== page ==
Around Albuquerque the car started making a racket, and by the time they got to Arizona it was sputtering. She thought about her boss leaving the restaurant the night before, sniffling and stuffy, and realizing his car window was gone. She’d taken everything, even his cigarettes. Even his Altoids— she was like the Grinch on Christmas Eve. She’d left a voice mail to his wife from the personal cell phone he left in his car. She’d called his mother. Her car might not make it to California, but she’d put over a thousand miles between herself and fast food wage slavery, 80-hour weeks at a grill and a check that bounces. Her card got declined at a gas station so she gave the attendant some cash and hoped the car would make it past Las Angeles.
There was an old house in the distance when the car caught and tripped and died. It loomed, unpainted and naked as a tower. He popped the hood and stood with his hands on his hips.
“Maybe it’s a belt. I can fix this with a cable or something,” he said with authority.
“Yeah, maybe.” She eyed the radiator cap and watched the heat rise up off it in the airless afternoon. She hoped he wouldn’t try to check the liquids, but she didn’t warn him, either.
The slat over the door didn’t even block her from reaching through and opening the door, ducking under the recovered wood barrier and entering the house. From the window she watched Travis staring at the engine, not touching it, arms across his chest and his back to her. It looked like the house had been abandoned for years. An empty juice glass sat on the counter, lined with dust blown in from outside. The gritty desert dust made her homesick for the thick red clay back in Kentucky, dust brushed off the seat of her jeans so fine and powdery it felt like velvet.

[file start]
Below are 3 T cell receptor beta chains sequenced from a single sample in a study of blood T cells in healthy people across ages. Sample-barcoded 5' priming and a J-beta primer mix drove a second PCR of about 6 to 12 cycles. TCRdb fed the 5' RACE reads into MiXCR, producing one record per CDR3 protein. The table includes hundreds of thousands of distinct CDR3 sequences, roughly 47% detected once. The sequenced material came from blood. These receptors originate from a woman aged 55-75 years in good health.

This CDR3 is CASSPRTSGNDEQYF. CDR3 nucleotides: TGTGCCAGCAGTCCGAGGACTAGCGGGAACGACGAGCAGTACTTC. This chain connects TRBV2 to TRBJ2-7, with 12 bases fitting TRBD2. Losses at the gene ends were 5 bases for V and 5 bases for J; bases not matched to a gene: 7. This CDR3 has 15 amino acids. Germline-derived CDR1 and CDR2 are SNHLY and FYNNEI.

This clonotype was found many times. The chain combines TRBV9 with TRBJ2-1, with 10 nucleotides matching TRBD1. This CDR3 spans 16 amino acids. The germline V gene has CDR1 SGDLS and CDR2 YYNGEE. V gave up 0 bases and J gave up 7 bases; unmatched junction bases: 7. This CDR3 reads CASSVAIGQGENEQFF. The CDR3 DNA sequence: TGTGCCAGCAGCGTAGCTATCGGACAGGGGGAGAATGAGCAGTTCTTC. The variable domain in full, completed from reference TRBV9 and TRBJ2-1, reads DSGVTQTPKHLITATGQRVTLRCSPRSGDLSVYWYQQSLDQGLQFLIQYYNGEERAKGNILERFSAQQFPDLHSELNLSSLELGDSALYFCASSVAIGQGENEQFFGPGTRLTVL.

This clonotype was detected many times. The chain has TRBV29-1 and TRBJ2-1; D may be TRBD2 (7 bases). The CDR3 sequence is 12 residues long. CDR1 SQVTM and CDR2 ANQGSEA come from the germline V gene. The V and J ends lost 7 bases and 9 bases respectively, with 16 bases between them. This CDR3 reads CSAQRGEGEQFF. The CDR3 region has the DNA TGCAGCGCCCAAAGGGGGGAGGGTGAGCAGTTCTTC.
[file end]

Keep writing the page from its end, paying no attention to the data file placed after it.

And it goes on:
In the back room with a broken window, there was a bare bed frame and she lay down next to it. She hooked her finger around the shoulder strap of her bra and rested her head on her arm. She had always been good at sleeping on floors. The coke was wearing off and with no impending alarm clock or dishes to wash, she fell asleep and dreamed, the kinks in her brain unraveling into something less tangible and more acceptable.
The heat woke her, hitting the roof hard in the airless day. Her body ached and perspired as if a fever had broken. The night had passed without her and she sat up too fast, sending pain into her eyes and down her neck. She looked for her bedmate, for any disruptions in the dust on the floorboards, but he if he had visited the room, he had left no evidence. A breeze drifted through the stagnant structure through the open door. She stood and looked around. The door had been closed when she’d left, but now hung slightly open.
She wrapped her arms around herself, still sticky from the night and looked for her car. She feigned incredulity when she recovered her backpack from the side of the road. But of course he’d left. Some person had come and given him coolant or called a tow truck and he was gone. She reached down into her sock and felt the money still there, and picked up her bag and walked back to the house. In the kitchen, she pulled a chair up to the dusty table and folded her clothes, smoking and using the juice jar as an ashtray, humming.
She tried to plot her course, trying to remember the map she’d seen at the gas station, the names of the cities, but she couldn’t help but fixate on the exact angle of the shirts as she folded them again and again. She wished she had a fitted sheet to fold neatly, and spread out over a bed. She sat in the hot kitchen and looked out the window, marooned in the heat. She wondered if he’d made it to California, and what it was like there.